Covenant Scholar invests in his future

When asked to picture where he will be five years from now – or even 10 years from now – the answer for Josh Wilkes is simple: “investment banking.”

The 2007 Carolina graduate and Carolina Covenant Scholar will earn his MBA from UNC’s Kenan-Flagler Business School in May 2013. He will work for Wells Fargo in Charlotte, N.C., in the Consumer, Healthcare, and Gaming Industry Group. For Wilkes, it’s a dream come true.

“It’s what I came to school for,” Wilkes says of his job. “I can’t believe I’m going to be a banker. It’s exactly what I want to do.”

Reaching this point, however, was not easy.

At age 12, Wilkes moved from Dallas to Clarkton, N.C., after his parents’ divorce. His mother worked full time, raised two children and cared for his grandmother and special-needs aunt. Wilkes helped by cooking meals, doing laundry, tending the yard and setting a good example for his younger brother.

“Work hard and transfer”

“I got my first job at 14 because my mother showed me that if I wanted something, then I had to earn it.” This work ethic instilled in Wilkes the resiliency and determination that continue to propel him forward. It also kept him from being discouraged when he did not gain admission to Carolina as a first-year student. “I knew that Carolina was where I wanted to be, so I decided to work hard and transfer.”

Although Carolina was at the top of his list, Josh applied to multiple universities as a transfer student. The academic rigor of the institutions was a top priority. “I knew I wanted to be at a place that had a good reputation and quality academics that would give me an exceptional education and the best opportunities once I graduated.”

Cost was also crucial. “It was important to me that I transfer to a public state university because I worried about the loans and debt I could accrue if I went to a private school.” When Wilkes weighed his options of the schools that would provide the best education at greatest value, Carolina was the clear favorite.

Once Wilkes received his acceptance letter, he was pretty set on transferring to Carolina, but subsequent correspondence solidified his decision. “I got an email telling me I had received the Covenant, and I was thrilled. Not having to worry about the financial burden was and is a huge relief.”

Getting into and paying for Carolina were only half the battle. “As a transfer student, it was difficult to come here and get the lay of the land,” he says. “There were a lot of things that I didn’t know.” While Wilkes appreciated the faculty and staff support he received as a Covenant Scholar, he longed for greater interaction with students who could better relate to his experience.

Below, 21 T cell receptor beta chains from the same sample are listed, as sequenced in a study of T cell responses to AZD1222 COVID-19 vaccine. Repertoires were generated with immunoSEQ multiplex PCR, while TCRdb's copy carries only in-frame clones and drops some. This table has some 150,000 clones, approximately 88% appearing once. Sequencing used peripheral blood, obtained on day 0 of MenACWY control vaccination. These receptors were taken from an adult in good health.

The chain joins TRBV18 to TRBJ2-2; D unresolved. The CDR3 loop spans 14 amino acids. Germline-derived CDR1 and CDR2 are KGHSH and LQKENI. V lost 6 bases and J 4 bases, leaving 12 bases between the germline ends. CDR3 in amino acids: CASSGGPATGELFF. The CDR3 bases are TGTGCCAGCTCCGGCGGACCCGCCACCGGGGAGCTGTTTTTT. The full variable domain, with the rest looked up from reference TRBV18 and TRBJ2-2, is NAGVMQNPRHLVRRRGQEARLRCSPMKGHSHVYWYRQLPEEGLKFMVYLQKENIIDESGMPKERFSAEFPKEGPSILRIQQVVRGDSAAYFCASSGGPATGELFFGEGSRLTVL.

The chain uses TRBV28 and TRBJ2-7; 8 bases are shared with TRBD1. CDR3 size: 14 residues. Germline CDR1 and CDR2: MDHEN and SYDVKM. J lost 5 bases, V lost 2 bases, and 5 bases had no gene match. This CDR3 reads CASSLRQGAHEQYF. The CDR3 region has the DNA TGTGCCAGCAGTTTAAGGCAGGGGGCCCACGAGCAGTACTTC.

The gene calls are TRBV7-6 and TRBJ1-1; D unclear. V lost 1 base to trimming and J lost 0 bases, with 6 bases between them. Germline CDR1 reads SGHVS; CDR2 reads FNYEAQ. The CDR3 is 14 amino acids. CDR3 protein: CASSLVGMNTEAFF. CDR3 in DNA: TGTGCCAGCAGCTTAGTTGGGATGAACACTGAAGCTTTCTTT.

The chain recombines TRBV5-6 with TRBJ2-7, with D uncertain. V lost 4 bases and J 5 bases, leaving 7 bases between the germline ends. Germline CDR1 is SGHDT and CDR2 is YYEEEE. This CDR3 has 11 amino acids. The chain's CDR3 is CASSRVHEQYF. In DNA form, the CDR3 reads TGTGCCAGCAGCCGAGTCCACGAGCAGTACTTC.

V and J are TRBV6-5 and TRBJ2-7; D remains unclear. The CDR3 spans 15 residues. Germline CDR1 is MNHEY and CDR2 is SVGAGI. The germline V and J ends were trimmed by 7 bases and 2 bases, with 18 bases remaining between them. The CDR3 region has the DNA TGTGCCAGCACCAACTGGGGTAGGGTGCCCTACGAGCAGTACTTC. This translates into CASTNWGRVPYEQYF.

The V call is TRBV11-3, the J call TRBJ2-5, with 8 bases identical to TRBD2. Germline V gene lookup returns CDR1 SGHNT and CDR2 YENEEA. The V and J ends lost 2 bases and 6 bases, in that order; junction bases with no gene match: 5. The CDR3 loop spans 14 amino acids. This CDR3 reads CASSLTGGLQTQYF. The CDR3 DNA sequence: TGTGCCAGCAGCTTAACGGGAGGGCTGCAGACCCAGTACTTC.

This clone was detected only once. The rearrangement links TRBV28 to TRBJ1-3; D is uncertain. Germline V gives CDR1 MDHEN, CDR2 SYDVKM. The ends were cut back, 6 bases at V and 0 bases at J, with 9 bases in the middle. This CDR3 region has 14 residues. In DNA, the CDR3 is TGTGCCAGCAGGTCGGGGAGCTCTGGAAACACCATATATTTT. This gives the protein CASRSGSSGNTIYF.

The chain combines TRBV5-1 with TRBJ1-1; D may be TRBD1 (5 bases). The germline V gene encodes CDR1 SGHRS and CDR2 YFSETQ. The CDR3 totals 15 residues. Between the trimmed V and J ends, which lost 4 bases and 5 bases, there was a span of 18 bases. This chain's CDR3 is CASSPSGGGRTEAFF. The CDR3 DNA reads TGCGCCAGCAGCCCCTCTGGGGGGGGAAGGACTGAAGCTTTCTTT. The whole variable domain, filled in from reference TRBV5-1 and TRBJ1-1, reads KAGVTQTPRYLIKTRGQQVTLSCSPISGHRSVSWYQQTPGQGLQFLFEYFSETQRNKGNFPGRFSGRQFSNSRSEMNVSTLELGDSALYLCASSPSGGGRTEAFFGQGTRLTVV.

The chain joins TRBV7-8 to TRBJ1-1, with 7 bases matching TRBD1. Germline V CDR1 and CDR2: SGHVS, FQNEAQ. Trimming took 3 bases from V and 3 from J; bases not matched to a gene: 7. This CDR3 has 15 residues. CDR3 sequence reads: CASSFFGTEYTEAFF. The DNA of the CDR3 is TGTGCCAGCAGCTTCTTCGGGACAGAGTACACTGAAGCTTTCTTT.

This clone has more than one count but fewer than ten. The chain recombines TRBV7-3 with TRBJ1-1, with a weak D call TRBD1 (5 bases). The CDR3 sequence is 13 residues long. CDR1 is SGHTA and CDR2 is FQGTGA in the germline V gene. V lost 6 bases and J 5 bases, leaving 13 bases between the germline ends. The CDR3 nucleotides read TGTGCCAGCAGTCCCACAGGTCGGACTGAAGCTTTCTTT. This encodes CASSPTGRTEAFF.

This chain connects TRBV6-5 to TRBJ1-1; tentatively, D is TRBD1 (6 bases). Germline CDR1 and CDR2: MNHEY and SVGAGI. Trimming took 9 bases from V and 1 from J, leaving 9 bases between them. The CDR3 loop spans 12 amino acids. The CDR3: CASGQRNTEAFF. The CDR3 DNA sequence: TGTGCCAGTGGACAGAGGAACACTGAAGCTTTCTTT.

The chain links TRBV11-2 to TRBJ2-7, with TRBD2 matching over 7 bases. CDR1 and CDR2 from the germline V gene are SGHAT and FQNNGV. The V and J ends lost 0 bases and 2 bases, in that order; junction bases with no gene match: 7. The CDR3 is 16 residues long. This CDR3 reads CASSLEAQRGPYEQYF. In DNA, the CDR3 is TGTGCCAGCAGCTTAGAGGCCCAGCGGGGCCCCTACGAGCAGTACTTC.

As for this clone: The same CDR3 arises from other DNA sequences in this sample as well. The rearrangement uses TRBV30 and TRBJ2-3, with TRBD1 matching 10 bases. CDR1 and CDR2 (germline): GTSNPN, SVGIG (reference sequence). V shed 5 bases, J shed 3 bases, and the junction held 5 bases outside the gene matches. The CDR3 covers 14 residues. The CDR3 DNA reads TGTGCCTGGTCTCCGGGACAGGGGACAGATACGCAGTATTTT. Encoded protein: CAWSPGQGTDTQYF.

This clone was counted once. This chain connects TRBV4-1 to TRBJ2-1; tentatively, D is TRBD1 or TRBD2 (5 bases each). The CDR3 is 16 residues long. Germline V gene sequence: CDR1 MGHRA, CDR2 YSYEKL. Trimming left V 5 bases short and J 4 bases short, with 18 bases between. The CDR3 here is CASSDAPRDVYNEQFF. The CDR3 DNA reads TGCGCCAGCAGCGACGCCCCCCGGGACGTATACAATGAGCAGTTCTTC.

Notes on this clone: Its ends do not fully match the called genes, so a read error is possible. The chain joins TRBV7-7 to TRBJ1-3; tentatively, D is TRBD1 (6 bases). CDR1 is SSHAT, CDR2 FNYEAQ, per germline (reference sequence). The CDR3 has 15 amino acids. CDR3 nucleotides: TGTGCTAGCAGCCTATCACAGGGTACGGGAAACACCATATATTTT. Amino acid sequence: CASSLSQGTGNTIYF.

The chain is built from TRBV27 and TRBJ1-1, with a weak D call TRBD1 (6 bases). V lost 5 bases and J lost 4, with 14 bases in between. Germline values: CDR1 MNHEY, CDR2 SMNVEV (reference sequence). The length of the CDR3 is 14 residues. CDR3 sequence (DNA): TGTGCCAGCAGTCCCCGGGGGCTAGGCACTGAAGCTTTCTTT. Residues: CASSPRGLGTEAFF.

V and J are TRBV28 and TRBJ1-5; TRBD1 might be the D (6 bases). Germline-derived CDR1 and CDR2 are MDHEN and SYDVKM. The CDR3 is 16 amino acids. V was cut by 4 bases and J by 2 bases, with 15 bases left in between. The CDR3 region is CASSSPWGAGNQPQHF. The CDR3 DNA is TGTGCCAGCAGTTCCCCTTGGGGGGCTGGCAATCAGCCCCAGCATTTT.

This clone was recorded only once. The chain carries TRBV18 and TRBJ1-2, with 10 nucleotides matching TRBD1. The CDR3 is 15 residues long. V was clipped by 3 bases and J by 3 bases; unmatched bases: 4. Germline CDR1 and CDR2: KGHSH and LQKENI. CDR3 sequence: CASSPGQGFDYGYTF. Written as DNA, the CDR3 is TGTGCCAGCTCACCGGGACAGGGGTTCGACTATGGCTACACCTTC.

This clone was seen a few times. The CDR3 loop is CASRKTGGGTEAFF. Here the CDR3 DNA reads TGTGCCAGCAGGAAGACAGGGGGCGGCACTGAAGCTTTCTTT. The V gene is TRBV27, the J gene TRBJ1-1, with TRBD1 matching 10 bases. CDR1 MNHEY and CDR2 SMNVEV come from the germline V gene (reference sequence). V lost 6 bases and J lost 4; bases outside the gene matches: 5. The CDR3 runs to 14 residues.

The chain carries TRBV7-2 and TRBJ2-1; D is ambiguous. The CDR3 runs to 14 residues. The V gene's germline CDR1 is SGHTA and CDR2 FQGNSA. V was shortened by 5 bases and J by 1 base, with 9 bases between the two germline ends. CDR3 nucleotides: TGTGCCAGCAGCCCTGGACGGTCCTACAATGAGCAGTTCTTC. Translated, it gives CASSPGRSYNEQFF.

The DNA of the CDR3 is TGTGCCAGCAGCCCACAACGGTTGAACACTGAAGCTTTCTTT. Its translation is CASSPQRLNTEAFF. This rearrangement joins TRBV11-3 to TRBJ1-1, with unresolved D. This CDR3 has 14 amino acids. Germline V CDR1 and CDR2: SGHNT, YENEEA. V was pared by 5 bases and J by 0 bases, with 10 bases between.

“I worked with Covenant Academic Coordinator Fred Clark to pilot the Peer Mentor program because I felt that it was important for students to get a perspective of Carolina beyond that of faculty and staff,” he says.

As part of the program, Wilkes connected with the next group of scholars to provide them with information on housing, dining, student organizations and campus life. “While great, faculty and staff can’t speak on these topics in the same way students can because we live that life day in and day out,” Wilkes says.

The Peer Mentor program has evolved into an integral part of the Covenant experience. “I hope the program provides a better transition for students and ultimately makes for a stronger Covenant community.”

“Covenant isn’t a handout”

“The Covenant isn’t a handout,” Wilkes says. “Yes, tuition is given to you, but if you want to graduate debt-free, then you have to work hard and take advantage of the many resources and structures in place to help you do so.”

These resources were particularly important for Josh because he spent his undergraduate career as a psychology major.

“My dad bought me a subscription to the Wall Street Journal my senior year, so I started reading about companies and international business, and it captivated me,” he says.

By that time, Josh was too deep into his major to change, so he turned to the Covenant. His mentors directed him to Career Services, where he searched for jobs in business that did not require a business degree.

“I was able to differentiate myself because I had people skills,” he says. “I knew how to understand, talk to, relate to and read people.”

Wilkes perfected his people skills through a work-study position with the Environmental Protection Agency, which he held as a part of his Covenant aid.

“We did joint studies with UNC Hospitals on cystic fibrosis,” he says. “Since I was initially contemplating a career in psychology, I knew it was important for graduate school to gain experience running studies, engaging with people, analyzing data and conducting trials.”

Even though he did not go on to pursue an advanced degree in psychology, this foundation allowed Wilkes to land a job with Lincoln Financial Group in Hartford, Ct., upon graduating. During three years of learning about business models and structures, Wilkes discovered a passion for investment banking and decided to apply to MBA programs.

“When I started thinking about getting my MBA, I knew I wanted to return to Carolina,” Josh says. “I applied to two schools and received my acceptance letter from the other school first, but I knew that if I didn’t get into Kenan-Flagler the first time, I was just going to wait and apply again the following year.”

That wasn’t necessary and, as he does with his other accomplishments, Wilkes attributes it in part to people at the Covenant such as Fred Clark and Shirley Ort, director of scholarships and student aid. “Fred and Shirley always believed in me and encouraged me,” he says. “That’s the Covenant difference – the people.”

Read more about the Carolina Covenant.

Published March 15, 2013.